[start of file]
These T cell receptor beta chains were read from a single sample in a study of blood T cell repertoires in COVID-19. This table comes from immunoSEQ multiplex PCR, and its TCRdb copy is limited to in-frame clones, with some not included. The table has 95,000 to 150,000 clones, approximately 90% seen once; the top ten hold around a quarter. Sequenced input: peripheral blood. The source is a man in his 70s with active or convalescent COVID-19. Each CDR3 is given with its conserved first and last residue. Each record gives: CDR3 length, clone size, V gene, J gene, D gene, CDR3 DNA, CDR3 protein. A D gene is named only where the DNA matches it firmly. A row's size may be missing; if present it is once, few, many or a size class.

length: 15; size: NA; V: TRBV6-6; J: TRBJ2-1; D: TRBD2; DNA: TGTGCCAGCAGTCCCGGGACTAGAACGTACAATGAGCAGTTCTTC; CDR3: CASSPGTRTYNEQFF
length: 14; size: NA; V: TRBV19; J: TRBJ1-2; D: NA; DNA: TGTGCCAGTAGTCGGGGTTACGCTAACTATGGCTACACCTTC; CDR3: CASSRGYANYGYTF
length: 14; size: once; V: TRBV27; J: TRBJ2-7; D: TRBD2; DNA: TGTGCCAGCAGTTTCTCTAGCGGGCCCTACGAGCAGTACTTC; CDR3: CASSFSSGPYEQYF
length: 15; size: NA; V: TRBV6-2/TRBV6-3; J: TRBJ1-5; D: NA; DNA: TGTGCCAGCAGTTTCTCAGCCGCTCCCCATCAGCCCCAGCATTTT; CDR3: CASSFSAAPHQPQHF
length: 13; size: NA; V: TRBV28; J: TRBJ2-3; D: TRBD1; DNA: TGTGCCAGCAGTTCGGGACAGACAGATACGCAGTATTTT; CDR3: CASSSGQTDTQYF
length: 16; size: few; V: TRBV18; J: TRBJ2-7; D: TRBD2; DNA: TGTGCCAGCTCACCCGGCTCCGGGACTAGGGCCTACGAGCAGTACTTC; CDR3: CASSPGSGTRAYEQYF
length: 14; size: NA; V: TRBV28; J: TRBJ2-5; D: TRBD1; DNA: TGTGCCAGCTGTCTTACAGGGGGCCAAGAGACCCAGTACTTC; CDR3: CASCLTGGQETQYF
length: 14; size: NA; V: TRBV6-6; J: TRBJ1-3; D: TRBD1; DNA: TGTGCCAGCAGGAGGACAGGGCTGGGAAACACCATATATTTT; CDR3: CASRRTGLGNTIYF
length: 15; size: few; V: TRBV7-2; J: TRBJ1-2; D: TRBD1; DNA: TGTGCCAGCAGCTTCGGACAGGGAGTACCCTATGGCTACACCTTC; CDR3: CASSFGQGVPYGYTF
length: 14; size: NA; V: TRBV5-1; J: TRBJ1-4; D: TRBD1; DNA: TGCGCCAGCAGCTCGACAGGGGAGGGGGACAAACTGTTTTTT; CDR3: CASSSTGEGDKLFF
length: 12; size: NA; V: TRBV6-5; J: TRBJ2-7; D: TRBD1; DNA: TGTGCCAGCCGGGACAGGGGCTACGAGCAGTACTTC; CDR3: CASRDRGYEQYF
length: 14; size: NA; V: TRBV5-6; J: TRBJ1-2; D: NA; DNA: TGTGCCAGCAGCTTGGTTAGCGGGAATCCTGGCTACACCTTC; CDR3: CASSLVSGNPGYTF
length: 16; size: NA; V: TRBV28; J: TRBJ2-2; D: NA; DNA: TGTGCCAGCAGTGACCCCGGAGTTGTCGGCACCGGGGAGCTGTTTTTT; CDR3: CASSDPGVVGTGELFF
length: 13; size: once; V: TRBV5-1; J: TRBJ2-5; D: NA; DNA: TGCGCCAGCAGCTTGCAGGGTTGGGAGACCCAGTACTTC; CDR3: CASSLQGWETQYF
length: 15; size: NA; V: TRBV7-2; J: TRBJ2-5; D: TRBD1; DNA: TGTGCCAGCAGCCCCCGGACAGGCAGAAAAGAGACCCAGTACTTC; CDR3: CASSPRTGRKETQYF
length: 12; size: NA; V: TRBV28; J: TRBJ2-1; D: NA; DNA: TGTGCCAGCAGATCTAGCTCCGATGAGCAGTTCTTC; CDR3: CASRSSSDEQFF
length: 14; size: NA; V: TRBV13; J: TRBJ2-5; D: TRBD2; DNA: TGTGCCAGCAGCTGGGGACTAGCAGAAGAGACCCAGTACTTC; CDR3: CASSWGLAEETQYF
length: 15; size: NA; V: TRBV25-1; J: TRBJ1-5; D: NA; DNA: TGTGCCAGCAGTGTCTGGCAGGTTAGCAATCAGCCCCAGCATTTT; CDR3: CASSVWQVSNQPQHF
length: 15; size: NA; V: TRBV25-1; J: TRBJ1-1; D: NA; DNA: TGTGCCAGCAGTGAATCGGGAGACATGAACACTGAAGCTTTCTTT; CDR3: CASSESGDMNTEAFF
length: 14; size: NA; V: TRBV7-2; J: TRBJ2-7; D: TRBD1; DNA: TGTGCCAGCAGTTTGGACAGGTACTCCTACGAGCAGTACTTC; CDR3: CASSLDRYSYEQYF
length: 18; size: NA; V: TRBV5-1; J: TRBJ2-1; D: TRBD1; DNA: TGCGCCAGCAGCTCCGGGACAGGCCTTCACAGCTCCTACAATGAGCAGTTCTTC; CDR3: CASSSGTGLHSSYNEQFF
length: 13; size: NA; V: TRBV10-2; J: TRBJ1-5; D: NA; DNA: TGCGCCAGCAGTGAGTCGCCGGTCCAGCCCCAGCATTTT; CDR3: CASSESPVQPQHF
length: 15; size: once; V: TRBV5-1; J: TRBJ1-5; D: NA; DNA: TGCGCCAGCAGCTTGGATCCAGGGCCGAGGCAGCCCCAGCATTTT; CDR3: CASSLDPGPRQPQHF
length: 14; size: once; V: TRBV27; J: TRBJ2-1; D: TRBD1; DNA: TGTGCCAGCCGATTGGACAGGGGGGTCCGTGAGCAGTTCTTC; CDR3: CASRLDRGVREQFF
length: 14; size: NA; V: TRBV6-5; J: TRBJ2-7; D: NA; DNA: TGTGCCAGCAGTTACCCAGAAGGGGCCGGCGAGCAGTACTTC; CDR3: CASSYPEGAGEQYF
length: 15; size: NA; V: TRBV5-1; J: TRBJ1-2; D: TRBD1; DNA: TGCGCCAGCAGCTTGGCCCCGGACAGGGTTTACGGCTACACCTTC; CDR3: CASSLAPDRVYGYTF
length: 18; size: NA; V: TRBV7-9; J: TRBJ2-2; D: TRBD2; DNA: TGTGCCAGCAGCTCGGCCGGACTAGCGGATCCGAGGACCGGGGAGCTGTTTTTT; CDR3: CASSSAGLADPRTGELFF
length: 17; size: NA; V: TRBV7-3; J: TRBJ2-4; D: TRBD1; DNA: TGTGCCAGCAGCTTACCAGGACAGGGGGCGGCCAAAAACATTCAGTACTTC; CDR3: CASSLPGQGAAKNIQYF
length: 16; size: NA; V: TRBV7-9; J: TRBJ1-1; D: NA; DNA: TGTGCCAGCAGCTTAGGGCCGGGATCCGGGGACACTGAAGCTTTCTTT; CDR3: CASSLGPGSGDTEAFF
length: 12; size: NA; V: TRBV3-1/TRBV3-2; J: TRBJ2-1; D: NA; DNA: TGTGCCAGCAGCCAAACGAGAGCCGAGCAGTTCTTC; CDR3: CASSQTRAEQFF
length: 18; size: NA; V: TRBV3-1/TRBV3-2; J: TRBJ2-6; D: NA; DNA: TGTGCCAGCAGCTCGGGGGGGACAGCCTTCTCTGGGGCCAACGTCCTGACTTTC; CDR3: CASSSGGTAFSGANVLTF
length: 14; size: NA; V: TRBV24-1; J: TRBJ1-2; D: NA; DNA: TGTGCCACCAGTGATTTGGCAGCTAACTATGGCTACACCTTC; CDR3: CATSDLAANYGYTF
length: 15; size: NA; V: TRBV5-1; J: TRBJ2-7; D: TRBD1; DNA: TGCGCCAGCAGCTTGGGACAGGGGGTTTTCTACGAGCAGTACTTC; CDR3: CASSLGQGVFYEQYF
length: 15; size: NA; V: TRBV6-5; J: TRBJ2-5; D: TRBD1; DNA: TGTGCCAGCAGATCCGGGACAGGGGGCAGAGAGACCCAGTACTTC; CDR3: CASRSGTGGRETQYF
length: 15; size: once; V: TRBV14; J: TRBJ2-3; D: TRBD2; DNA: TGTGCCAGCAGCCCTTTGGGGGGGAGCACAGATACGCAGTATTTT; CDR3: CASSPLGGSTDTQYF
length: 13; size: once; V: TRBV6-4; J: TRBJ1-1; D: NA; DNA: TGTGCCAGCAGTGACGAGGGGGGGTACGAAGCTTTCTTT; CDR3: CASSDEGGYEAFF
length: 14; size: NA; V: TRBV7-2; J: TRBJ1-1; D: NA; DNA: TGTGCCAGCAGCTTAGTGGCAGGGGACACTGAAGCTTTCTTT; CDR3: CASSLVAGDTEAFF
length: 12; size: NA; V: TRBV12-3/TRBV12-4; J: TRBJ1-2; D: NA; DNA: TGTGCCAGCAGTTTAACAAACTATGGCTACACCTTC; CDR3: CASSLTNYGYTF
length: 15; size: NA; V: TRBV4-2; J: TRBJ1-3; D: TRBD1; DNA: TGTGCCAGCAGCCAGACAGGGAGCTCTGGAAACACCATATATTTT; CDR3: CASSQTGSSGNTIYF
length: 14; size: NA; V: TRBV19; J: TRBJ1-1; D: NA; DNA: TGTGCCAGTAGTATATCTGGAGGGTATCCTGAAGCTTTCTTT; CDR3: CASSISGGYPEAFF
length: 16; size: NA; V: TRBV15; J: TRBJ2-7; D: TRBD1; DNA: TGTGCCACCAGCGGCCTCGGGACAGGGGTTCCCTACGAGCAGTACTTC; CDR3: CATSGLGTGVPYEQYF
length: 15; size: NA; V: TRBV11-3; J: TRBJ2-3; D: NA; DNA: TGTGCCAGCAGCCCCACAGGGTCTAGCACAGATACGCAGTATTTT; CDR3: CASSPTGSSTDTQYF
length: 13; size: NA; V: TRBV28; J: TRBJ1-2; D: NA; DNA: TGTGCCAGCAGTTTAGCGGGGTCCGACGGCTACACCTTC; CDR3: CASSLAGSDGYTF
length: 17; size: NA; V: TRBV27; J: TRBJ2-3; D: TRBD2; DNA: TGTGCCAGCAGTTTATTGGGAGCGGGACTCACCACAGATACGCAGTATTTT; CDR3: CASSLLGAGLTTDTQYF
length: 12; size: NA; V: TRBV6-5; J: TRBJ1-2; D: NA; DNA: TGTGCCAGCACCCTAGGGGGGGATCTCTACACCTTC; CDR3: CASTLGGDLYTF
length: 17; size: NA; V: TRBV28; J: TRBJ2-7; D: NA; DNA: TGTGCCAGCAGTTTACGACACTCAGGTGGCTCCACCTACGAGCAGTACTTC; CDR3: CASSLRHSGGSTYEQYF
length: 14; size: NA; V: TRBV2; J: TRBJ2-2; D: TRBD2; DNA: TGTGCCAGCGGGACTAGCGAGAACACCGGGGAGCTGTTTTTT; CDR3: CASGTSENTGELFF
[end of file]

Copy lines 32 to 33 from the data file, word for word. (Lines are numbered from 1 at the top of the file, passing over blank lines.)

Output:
length: 18; size: NA; V: TRBV3-1/TRBV3-2; J: TRBJ2-6; D: NA; DNA: TGTGCCAGCAGCTCGGGGGGGACAGCCTTCTCTGGGGCCAACGTCCTGACTTTC; CDR3: CASSSGGTAFSGANVLTF
length: 14; size: NA; V: TRBV24-1; J: TRBJ1-2; D: NA; DNA: TGTGCCACCAGTGATTTGGCAGCTAACTATGGCTACACCTTC; CDR3: CATSDLAANYGYTF